Joseph A. Agbachom v. The State (1970)

Joseph A. Agbachom v. The State (1970) SC.304/1969

Supreme Court of Nigeria – Before



THE STATE – Respondents


– (1970) All N.L.R 71

– (1970) LPELR-SC.304/1969

IAN LEWIS – JSC [Lead Judgment]

In suit C/16/1969 in the High Court Calabar the accused was charged with contempt of court in the following terms-

“In paragraph 5 of an affidavit in support of a motion filed by your solicitor on 9-6-69 in suit No. C/16/69 in which you are 2nd defendant you stated as follows:- .
That the Oban (Nigeria) Rubber Estate Ltd. paid to his Lordship the sum of N488:15s being balance out of 700 guineas legal debt on the 10th day of April, 1969, out of the trust fund.

By that statement I understand you to mean that I clandestinely while a judge collected the said sum without your knowledge or authorisation and that what I call ‘legal debt’ is not in fact a debt owed to me. This false imputation of yours has lowered the dignity and authority that belongs to this court.”

On the 24th of July, 1969 Bassey J., found that the accused guilty and sentenced him to a fine of N75 or to imprisonment for 3 months, and against that decision the accused has appealed to this court.
The charge arose because the accused was a defendant in a civil action and through his counsel he applied by motion to Bassey J. for an order to transfer the case to another judge and for the purposes of that application the accused swore an affidavit which inter alia stated:-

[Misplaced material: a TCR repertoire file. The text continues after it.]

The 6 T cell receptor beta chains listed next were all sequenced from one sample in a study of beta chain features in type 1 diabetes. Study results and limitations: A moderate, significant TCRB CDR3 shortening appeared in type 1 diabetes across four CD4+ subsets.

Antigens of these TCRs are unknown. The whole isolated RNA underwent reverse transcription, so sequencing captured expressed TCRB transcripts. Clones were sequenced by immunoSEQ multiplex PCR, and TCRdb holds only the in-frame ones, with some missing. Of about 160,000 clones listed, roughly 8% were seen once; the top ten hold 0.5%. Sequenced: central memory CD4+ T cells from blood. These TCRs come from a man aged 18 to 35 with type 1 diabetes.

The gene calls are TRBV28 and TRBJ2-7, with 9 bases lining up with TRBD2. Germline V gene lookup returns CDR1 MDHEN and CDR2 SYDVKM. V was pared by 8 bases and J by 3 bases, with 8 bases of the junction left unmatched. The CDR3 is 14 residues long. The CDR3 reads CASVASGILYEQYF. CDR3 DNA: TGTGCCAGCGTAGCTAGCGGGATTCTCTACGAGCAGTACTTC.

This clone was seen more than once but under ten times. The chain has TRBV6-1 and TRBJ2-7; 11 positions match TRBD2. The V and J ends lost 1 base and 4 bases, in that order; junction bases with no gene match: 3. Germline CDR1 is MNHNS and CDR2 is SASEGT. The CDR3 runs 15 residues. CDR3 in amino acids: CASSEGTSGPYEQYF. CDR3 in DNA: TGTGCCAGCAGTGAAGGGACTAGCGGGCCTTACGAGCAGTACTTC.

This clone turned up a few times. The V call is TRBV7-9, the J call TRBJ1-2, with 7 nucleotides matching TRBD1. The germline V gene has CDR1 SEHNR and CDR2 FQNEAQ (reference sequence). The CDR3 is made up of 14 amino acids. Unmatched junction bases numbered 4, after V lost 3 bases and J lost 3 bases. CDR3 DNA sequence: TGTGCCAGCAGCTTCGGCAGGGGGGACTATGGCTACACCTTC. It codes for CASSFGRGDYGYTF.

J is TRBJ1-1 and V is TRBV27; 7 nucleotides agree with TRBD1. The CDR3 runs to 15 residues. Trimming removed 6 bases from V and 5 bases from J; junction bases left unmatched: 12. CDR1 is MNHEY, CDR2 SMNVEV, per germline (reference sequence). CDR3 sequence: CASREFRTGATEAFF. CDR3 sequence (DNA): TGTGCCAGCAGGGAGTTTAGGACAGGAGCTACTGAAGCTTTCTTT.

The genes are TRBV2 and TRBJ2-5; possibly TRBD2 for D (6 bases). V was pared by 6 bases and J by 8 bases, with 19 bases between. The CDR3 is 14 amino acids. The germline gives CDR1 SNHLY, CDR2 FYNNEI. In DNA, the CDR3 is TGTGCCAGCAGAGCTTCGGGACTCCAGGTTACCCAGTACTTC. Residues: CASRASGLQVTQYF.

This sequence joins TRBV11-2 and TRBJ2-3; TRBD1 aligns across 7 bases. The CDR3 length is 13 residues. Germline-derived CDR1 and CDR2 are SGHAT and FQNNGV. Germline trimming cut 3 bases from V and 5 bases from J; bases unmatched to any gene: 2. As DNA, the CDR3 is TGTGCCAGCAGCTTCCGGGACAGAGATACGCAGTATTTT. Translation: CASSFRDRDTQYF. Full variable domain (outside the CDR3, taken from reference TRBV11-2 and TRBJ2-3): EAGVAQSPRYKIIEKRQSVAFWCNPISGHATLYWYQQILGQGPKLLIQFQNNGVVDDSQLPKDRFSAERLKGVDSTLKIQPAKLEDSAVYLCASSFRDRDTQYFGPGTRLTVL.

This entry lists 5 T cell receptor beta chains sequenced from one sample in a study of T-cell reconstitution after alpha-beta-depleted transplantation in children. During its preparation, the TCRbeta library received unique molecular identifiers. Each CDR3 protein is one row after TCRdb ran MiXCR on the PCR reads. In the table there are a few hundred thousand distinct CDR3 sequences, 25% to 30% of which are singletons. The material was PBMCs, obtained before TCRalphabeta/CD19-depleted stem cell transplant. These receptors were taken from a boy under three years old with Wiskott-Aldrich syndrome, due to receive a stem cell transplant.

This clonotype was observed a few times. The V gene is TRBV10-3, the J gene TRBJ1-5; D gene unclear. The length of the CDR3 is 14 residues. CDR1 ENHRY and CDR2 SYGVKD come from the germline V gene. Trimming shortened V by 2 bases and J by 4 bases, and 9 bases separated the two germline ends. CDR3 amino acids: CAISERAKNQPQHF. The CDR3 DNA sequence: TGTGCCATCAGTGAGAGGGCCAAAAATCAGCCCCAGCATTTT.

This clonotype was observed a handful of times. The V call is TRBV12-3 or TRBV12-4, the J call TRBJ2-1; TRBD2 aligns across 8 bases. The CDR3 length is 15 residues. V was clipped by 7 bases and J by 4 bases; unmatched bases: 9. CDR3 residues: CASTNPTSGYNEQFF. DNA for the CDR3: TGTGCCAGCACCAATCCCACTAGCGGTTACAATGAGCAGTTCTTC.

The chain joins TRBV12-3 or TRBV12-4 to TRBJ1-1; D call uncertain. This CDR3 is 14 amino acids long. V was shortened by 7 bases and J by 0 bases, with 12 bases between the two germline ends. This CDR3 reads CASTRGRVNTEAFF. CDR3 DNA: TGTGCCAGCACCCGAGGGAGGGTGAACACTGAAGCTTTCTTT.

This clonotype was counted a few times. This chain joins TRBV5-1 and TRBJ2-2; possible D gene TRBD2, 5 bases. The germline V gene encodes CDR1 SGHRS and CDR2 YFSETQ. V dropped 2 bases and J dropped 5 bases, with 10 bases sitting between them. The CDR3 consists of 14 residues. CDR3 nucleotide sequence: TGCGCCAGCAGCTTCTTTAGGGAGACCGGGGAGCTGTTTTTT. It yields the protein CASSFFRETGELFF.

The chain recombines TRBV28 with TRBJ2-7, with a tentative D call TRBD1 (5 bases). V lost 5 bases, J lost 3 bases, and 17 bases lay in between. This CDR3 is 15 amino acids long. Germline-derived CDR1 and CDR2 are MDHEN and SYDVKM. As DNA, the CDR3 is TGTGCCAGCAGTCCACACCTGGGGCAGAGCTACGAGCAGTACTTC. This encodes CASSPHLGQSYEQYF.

“3. That on the instructions we have given to our solicitor, including documents submitted he has advised us and we verily believe that he would serve a witness summons on his Lordship the judge to give evidence in this suit.

4. That in particular in letter dated 20th March 1968 addressed to the Oban people by Mr. P.O.E. Bassey (as he then was) parts of which read as follows:-
 ‘….In the 1950’s I spent all I had on a bogus lorry which Edet Asuquo went and bought for Oban. And although I have appealed to the town several times in the past to refund my expenditure, nobody paid any heed. As I have become convinced that some Oban people are always interested in my downfall, I have decided to take steps to protect myself. These people, will however, by the help of God never see my downfall… The town has behaved to me as if I was her slave. Even those trained in other places out of the funds of the people have not been treated with the spite, malice, ill-will and ingratitude that Oban people have shown to me. I am now determined that this will not happen again. I tendered professional advice for the town to take legal steps to set aside the decision of the arbitrator yet my advice was turned down for reasons best known to you. I have kept quiet all this time because I felt you had no money. But now I am determined to recover all my expenses, minus the lorry, from you people before you squander the next rent. . . ‘
and in view of this my solicitor informs me and I verily believe that it would not be proper for his Lordship to take this case.

5. That the Oban (Nigeria) Rubber Estate Ltd. paid directly to his Lordship the sum of #488’15s being balance out of 700 guineas legal debt on the 10th day of April 1969 out of the trust fund.”
When the application came before Bassey J. there was argument on whether the affidavit contained sufficient material to warrant the application being granted and after hearing counsel on both sides Bassey J. according to the record apparently said –
“For 1st defendant to say he is Oban and Oban is himself is a fact which should have been alleged in the affidavit. The court has been put into a position it has to defend itself. I shall put the deponent into the witness box”
and then the learned trial judge put the accused in the box and it would seem himself examined him as the record reads –

“I live at Oban, farmer. I see this letter. It is the letter quoted in my affidavit. Mr. Oku has not objection. Mr. Okon has no objection. Letter admitted exhibit 1.